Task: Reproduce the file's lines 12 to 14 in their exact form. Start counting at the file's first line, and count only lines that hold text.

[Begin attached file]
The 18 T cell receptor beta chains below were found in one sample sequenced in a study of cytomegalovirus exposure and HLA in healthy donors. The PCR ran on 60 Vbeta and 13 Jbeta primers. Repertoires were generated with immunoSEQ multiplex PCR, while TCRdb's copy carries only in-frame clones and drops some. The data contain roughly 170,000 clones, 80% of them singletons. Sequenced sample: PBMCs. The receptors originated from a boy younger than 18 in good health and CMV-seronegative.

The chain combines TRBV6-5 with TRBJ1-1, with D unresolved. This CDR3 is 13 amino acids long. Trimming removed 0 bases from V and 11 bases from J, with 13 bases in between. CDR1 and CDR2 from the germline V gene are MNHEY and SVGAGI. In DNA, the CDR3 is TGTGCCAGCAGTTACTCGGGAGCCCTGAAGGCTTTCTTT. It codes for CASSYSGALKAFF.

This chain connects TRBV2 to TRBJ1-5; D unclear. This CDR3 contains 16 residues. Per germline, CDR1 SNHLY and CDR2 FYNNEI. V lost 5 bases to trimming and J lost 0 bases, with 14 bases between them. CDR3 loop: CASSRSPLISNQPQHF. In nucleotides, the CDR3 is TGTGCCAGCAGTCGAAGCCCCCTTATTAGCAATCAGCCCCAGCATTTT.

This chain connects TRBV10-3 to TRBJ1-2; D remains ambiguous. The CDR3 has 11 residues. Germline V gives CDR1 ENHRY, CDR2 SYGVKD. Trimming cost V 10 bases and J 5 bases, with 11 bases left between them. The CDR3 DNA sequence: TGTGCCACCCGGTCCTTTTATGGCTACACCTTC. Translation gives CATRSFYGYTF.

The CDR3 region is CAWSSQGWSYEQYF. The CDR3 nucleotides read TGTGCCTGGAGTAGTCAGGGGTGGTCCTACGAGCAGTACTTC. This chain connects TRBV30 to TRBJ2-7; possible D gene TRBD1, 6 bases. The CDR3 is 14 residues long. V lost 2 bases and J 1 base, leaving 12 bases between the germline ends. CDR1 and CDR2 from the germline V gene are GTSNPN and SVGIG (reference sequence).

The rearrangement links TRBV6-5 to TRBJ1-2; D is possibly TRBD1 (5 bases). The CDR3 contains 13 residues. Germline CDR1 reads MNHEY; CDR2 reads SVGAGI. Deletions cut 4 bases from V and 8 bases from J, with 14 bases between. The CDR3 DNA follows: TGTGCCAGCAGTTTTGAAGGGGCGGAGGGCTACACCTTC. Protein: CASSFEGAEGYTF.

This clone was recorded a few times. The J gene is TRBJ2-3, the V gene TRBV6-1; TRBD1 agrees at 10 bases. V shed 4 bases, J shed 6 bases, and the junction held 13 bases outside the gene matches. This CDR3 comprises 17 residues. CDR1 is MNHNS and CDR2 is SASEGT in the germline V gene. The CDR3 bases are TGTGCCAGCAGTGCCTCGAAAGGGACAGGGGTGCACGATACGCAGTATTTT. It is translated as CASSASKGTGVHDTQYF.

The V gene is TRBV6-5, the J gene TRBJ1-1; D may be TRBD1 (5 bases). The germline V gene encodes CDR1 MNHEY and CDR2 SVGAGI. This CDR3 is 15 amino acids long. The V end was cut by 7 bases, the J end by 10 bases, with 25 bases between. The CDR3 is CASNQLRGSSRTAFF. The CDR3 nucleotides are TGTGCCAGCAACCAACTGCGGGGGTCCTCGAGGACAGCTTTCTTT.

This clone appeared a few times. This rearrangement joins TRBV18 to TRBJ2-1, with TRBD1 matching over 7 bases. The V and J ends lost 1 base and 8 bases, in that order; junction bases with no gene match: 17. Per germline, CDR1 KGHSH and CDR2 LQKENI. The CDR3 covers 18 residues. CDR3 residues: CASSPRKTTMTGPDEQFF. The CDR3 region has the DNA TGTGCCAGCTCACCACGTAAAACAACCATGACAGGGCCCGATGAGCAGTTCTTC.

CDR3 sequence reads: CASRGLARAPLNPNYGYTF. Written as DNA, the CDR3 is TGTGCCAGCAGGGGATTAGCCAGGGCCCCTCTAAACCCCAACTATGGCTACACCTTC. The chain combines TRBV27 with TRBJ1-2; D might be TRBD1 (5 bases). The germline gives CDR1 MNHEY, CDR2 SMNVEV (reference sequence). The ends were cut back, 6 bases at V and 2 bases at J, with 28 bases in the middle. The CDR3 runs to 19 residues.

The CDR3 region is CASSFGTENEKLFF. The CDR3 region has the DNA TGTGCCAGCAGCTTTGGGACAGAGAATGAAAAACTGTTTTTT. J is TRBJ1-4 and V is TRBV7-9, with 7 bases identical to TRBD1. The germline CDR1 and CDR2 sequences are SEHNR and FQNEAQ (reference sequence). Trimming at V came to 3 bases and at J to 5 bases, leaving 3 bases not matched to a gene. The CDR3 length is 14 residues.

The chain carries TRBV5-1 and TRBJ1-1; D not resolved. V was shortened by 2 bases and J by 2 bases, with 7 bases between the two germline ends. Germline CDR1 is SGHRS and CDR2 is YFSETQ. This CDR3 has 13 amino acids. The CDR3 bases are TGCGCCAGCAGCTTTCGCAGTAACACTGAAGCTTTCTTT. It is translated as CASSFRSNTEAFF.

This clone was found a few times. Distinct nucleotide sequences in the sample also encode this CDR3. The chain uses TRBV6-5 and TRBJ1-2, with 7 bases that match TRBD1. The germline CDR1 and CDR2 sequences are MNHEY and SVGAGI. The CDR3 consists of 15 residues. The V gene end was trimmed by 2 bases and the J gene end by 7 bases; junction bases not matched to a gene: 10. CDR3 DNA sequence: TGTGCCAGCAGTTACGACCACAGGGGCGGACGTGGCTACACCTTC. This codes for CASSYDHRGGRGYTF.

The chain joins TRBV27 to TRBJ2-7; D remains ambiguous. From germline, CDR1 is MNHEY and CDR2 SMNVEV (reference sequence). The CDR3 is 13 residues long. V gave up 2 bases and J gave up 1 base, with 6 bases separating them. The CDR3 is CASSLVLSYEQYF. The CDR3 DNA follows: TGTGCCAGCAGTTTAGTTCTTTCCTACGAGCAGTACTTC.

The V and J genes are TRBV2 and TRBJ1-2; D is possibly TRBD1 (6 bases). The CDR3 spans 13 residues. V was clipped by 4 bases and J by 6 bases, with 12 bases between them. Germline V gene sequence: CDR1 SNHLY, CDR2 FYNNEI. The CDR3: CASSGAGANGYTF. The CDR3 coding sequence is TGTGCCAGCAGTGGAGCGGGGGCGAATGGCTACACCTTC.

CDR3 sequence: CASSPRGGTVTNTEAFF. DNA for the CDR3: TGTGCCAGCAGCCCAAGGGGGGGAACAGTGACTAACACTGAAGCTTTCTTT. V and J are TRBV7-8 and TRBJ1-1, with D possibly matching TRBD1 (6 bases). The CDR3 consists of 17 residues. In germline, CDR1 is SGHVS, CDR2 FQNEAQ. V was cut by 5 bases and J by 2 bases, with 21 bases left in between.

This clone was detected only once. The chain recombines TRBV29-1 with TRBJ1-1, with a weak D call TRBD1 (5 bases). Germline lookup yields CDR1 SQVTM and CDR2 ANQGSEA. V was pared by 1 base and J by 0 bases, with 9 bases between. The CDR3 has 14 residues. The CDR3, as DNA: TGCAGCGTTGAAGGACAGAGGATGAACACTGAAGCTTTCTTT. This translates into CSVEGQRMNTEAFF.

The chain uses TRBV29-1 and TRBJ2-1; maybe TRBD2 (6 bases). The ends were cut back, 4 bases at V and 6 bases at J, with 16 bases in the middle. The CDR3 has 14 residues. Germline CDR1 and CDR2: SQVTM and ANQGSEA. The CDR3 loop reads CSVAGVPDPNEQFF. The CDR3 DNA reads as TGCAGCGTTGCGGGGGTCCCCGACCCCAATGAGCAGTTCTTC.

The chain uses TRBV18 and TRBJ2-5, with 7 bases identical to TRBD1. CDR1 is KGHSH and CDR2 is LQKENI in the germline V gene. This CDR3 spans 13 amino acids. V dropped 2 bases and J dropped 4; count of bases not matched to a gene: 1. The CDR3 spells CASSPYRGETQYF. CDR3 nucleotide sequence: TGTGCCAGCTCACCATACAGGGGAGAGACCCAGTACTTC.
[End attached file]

The chain carries TRBV5-1 and TRBJ1-1; D not resolved. V was shortened by 2 bases and J by 2 bases, with 7 bases between the two germline ends. Germline CDR1 is SGHRS and CDR2 is YFSETQ. This CDR3 has 13 amino acids. The CDR3 bases are TGCGCCAGCAGCTTTCGCAGTAACACTGAAGCTTTCTTT. It is translated as CASSFRSNTEAFF.

This clone was found a few times. Distinct nucleotide sequences in the sample also encode this CDR3. The chain uses TRBV6-5 and TRBJ1-2, with 7 bases that match TRBD1. The germline CDR1 and CDR2 sequences are MNHEY and SVGAGI. The CDR3 consists of 15 residues. The V gene end was trimmed by 2 bases and the J gene end by 7 bases; junction bases not matched to a gene: 10. CDR3 DNA sequence: TGTGCCAGCAGTTACGACCACAGGGGCGGACGTGGCTACACCTTC. This codes for CASSYDHRGGRGYTF.

The chain joins TRBV27 to TRBJ2-7; D remains ambiguous. From germline, CDR1 is MNHEY and CDR2 SMNVEV (reference sequence). The CDR3 is 13 residues long. V gave up 2 bases and J gave up 1 base, with 6 bases separating them. The CDR3 is CASSLVLSYEQYF. The CDR3 DNA follows: TGTGCCAGCAGTTTAGTTCTTTCCTACGAGCAGTACTTC.